Ransomware and cyber attacks are surging across the globe, and IT decision-makers have identified IAM automation as a critical component of defense as threats continue to evolve and grow. The problem? Organizations are monitoring identity and access risks, but in many cases their efforts are falling short, creating a widening gulf between aspiration and achievement to modernize cybersecurity with automation.
Mind the Gap
In the wake of the pandemic, the importance of improving cybersecurity has risen. According to a recent survey from Hitachi ID and Pulse, ninety-eight percent of IT executives say they are reprioritizing it in their initiatives.
Already, many IT and security leaders use automated tools as part of their identity and access management (IAM) arsenal. However, they still have gaps with automation when it comes to identity and access vulnerability discovery: Only 1% of respondents have robust automated IAM processes. What’s more troubling? Almost two-thirds say they’ve automated 50% or less of their processes.
The data also suggests that where automation is employed, the capabilities thereof are quite limited. Just 5% say their technology proactively identifies security risks. In terms of identity and access risks their current technology stack recognizes, less than half specified privileged access, groups, and passwords. According to the latest Verizon Data Breach Investigations Report, that’s a significant problem since 61% of breaches involved credentials in 2021.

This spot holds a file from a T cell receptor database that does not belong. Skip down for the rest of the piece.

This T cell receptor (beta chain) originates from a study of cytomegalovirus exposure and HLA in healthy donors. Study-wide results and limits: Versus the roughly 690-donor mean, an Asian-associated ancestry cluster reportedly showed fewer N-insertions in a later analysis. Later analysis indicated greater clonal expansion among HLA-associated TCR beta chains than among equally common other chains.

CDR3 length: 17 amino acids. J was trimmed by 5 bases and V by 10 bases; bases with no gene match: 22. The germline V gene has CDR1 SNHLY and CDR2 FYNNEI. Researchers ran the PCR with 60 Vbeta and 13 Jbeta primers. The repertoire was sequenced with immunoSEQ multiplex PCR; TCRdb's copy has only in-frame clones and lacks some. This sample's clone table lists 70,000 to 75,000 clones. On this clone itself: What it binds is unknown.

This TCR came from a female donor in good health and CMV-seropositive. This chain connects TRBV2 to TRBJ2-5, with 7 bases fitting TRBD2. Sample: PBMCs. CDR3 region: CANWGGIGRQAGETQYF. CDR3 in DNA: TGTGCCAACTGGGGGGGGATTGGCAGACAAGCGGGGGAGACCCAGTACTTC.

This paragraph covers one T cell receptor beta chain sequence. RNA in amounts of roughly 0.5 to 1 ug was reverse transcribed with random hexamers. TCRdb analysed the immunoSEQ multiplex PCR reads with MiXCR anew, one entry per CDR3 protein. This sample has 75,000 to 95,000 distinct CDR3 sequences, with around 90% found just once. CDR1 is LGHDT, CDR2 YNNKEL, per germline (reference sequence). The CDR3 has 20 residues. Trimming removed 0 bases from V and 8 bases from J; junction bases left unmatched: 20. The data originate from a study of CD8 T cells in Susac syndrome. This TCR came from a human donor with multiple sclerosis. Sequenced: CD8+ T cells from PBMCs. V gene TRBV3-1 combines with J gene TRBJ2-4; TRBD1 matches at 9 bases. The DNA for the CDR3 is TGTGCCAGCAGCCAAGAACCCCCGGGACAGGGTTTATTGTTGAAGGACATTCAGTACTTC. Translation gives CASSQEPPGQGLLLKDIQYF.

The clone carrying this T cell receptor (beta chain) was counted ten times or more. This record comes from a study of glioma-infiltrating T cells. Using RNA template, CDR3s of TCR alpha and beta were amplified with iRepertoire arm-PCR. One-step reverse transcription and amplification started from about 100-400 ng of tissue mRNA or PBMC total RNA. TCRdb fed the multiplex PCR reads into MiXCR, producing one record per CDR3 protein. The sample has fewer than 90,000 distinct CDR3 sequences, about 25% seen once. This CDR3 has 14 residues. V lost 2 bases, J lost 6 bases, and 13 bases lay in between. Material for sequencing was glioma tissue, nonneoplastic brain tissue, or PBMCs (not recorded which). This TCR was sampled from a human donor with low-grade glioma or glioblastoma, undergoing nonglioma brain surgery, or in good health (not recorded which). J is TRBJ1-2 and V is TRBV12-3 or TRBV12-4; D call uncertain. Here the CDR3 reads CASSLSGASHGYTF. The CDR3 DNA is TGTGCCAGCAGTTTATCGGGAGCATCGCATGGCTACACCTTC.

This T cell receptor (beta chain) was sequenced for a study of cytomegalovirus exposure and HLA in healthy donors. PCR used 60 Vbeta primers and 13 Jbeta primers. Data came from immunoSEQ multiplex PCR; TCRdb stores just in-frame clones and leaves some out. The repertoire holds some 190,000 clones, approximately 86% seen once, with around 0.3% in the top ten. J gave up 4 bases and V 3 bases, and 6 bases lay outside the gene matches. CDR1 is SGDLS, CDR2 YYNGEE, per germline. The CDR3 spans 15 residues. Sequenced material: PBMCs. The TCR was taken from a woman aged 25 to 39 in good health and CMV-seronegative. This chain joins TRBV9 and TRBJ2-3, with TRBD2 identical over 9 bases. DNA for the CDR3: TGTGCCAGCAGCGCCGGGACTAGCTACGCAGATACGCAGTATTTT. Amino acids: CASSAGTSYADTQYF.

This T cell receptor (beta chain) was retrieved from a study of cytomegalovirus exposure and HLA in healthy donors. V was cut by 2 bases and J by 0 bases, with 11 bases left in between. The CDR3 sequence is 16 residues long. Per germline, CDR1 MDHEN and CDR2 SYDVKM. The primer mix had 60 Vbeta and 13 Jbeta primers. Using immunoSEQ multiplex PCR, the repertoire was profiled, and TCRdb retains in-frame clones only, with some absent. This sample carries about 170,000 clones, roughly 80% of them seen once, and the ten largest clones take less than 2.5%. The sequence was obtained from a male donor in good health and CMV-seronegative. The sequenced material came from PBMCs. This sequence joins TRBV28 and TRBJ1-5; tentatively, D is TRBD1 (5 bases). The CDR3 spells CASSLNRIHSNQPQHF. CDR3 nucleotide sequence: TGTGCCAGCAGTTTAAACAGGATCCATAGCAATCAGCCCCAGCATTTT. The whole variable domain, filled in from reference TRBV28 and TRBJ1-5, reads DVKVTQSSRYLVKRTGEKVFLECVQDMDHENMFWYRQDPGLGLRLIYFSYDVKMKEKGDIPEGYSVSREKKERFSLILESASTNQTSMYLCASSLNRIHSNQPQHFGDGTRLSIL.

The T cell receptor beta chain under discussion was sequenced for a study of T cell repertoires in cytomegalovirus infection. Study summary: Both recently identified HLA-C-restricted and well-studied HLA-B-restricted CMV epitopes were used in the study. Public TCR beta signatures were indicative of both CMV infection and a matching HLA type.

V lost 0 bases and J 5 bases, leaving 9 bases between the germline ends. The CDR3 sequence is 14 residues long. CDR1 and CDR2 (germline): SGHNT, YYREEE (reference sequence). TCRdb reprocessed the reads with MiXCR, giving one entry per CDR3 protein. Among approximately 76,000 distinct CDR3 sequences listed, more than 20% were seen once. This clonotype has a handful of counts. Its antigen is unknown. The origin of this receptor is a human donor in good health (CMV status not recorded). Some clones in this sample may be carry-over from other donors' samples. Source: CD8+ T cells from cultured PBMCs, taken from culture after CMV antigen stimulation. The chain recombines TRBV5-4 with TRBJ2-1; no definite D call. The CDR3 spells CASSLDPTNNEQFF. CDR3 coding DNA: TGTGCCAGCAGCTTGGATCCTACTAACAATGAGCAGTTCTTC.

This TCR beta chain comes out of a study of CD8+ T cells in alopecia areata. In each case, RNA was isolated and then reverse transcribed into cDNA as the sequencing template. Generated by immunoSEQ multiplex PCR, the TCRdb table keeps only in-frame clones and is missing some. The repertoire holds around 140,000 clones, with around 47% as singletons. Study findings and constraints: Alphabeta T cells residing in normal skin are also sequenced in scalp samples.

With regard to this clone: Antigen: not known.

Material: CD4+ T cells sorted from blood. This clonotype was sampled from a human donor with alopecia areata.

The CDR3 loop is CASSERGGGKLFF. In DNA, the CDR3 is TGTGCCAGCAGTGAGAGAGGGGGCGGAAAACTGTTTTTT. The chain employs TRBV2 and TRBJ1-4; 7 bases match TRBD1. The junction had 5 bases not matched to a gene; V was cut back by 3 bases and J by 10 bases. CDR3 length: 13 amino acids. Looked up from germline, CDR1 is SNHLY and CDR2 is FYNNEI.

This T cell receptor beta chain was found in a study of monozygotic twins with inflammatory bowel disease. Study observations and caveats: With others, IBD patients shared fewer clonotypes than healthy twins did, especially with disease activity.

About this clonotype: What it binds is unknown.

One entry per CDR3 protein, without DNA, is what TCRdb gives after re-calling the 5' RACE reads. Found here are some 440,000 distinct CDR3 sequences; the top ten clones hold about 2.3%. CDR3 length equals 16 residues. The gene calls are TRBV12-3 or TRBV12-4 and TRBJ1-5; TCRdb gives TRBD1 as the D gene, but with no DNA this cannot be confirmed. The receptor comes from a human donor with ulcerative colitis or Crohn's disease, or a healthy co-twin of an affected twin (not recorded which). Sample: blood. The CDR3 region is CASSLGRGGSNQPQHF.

It’s not hard to see how ransomware hackers and social engineers can exploit these cracks, even though IT leaders are aware of them. While many cybersecurity decision-makers use technology to monitor their environment continuously, they have yet to put comprehensive automation in place to proactively identify and address security threats before they become a serious problem for an organization’s network integrity and future viability.
Organizations face challenges in deciding just what’s vulnerable, too. That’s because, for most, prioritizing what’s susceptible is still a manual process. Of the respondents surveyed, seventy-eight percent state that they use a standard security framework to calculate risks which can be a time-consuming process. This additional human element can also introduce more room for error. And only 9% of organizations have a tool that automatically detects exposure, making the process a drag on the IT department’s resources.
All IT executives surveyed agree discovering and mitigating identity and access threats is a pain point for their IT department’s resources. This challenge is hardly minor. Ninety-two percent saw it as a moderate to significant strain, taking precious time away from strategic initiatives and crucial modernization efforts.
Automate for the Win
These deficiencies demonstrate that IT and security leaders must rethink and reprioritize their cybersecurity needs sooner than later. They may understand the gaps within their current technology stack, but recognizing and fixing them are two different things. The void in between leaves an easily exploitable attack surface for today’s ransomware hackers.
To combat the rising threat of cyber attacks, organizations must be more proactive in adopting automated identity access management systems such as Hitachi ID Bravura Security Fabric, which is a comprehensive, automation-first platform that secures your systems faster and more effectively than manual access certification and individual products.
See the full results of our survey and learn more about IAM automation challenges and benefits for modern organizations with our infographic: While IT and Security Leaders Are Embracing Automated IAM, They Are Doing So Too Late.
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